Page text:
I have Sky, the way it works is as follows...
You have a main router, and a main TV box (connected to a satellite).
The main TV box connects into your main routers WiFi, and then acts as a WiFi booster.
Any extra TV Boxes eg. ones in the bedroom, kitchen etc, these connect only over WiFi, they get all of their TV channels from the main TV Box over WiFi (even the 4K channels are streamed from the main TV box over WiFi to the other TV Boxes). All of the extra TV Boxes also work as a WiFi Booster.
So if you have sky in 3 rooms, you now have Main Router, Main TV Box, Second TV Box, Third TV Box, so 4 SSIDs being broadcast at 2.4Ghz and 4 SSIDs being broadcast at 5Ghz so 8 total being brodcast on the same SSID.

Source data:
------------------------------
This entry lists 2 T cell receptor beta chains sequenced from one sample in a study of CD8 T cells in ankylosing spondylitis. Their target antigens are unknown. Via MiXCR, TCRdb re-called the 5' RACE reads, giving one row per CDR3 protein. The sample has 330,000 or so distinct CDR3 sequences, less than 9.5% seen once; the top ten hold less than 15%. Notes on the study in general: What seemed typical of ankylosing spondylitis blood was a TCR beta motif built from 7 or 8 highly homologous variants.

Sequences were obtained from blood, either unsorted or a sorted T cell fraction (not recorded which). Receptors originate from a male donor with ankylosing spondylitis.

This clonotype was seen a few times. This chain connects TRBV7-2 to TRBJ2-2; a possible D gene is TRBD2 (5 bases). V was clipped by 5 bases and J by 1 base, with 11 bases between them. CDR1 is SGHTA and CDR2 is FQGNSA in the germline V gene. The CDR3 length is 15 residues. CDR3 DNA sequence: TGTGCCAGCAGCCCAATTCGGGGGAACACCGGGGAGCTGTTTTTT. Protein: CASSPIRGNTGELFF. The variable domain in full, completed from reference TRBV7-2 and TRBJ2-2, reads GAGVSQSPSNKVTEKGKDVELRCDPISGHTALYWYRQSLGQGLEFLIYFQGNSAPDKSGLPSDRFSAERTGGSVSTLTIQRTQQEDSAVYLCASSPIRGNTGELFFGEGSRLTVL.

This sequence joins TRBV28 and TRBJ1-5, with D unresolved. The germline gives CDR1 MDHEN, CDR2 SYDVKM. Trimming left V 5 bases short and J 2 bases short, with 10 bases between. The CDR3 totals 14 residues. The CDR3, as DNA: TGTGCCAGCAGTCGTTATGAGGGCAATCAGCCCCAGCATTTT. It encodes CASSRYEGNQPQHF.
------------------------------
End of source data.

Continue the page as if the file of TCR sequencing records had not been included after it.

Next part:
6 SSIDs likely mean just Sky in 2 rooms - totally normal for a family house.
As the TV Boxes send 4K content and HD Content, they need basically full WiFi signal to work well, so sky TV Engineers can add in extra WiFi booster boxes to ensure the WiFi signal is strong enough to carry Full HD and 4K content, bearing in mind you could be watching a 4K stream on multiple boxes... Hence you can get more SSIDs being introduced.
To answer your question 6 SSIDs is not that many for a Sky Q setup and is entirely the norm.
A fix for you is to switch to 5Ghz, and to use a channel that is not 36 (the channel used by Sky Q by default).
My Sky setup has 8 or 10 SSIDs, not sure if my main box is set to broadcast SSID or uses ethernet only.
All this being said I do not believe this is the cause of your issues.
Edited by ukhardy07 (Thu 25-Jan-18 19:13:50)